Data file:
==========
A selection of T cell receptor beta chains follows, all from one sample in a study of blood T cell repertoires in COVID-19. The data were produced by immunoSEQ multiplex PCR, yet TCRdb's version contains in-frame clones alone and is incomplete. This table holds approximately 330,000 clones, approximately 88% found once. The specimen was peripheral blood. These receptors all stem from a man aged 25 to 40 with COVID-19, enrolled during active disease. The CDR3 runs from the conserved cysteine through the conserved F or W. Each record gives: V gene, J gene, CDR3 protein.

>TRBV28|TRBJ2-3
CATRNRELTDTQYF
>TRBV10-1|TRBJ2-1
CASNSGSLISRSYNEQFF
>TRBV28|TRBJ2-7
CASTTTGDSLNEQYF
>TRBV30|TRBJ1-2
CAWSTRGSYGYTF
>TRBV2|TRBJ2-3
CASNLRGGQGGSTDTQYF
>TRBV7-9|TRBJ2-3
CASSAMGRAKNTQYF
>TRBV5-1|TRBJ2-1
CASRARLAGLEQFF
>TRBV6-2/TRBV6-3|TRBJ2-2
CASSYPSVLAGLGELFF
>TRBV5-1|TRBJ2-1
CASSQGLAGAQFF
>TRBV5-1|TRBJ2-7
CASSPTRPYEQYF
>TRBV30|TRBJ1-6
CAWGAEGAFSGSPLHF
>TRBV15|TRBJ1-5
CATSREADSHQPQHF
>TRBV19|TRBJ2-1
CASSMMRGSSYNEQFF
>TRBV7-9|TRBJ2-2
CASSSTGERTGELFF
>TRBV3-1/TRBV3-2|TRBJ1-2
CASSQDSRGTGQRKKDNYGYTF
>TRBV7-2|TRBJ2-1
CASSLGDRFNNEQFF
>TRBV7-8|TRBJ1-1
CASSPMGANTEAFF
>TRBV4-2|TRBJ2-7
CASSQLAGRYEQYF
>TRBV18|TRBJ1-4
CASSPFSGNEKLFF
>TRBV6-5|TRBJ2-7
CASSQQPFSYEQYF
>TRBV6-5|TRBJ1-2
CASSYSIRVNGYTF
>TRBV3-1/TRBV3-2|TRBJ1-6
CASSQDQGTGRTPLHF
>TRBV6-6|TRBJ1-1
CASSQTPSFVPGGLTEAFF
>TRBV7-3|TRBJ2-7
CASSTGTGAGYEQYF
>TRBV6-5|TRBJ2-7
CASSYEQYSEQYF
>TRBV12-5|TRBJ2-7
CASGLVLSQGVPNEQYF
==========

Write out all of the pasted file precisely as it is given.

A selection of T cell receptor beta chains follows, all from one sample in a study of blood T cell repertoires in COVID-19. The data were produced by immunoSEQ multiplex PCR, yet TCRdb's version contains in-frame clones alone and is incomplete. This table holds approximately 330,000 clones, approximately 88% found once. The specimen was peripheral blood. These receptors all stem from a man aged 25 to 40 with COVID-19, enrolled during active disease. The CDR3 runs from the conserved cysteine through the conserved F or W. Each record gives: V gene, J gene, CDR3 protein.

>TRBV28|TRBJ2-3
CATRNRELTDTQYF
>TRBV10-1|TRBJ2-1
CASNSGSLISRSYNEQFF
>TRBV28|TRBJ2-7
CASTTTGDSLNEQYF
>TRBV30|TRBJ1-2
CAWSTRGSYGYTF
>TRBV2|TRBJ2-3
CASNLRGGQGGSTDTQYF
>TRBV7-9|TRBJ2-3
CASSAMGRAKNTQYF
>TRBV5-1|TRBJ2-1
CASRARLAGLEQFF
>TRBV6-2/TRBV6-3|TRBJ2-2
CASSYPSVLAGLGELFF
>TRBV5-1|TRBJ2-1
CASSQGLAGAQFF
>TRBV5-1|TRBJ2-7
CASSPTRPYEQYF
>TRBV30|TRBJ1-6
CAWGAEGAFSGSPLHF
>TRBV15|TRBJ1-5
CATSREADSHQPQHF
>TRBV19|TRBJ2-1
CASSMMRGSSYNEQFF
>TRBV7-9|TRBJ2-2
CASSSTGERTGELFF
>TRBV3-1/TRBV3-2|TRBJ1-2
CASSQDSRGTGQRKKDNYGYTF
>TRBV7-2|TRBJ2-1
CASSLGDRFNNEQFF
>TRBV7-8|TRBJ1-1
CASSPMGANTEAFF
>TRBV4-2|TRBJ2-7
CASSQLAGRYEQYF
>TRBV18|TRBJ1-4
CASSPFSGNEKLFF
>TRBV6-5|TRBJ2-7
CASSQQPFSYEQYF
>TRBV6-5|TRBJ1-2
CASSYSIRVNGYTF
>TRBV3-1/TRBV3-2|TRBJ1-6
CASSQDQGTGRTPLHF
>TRBV6-6|TRBJ1-1
CASSQTPSFVPGGLTEAFF
>TRBV7-3|TRBJ2-7
CASSTGTGAGYEQYF
>TRBV6-5|TRBJ2-7
CASSYEQYSEQYF
>TRBV12-5|TRBJ2-7
CASGLVLSQGVPNEQYF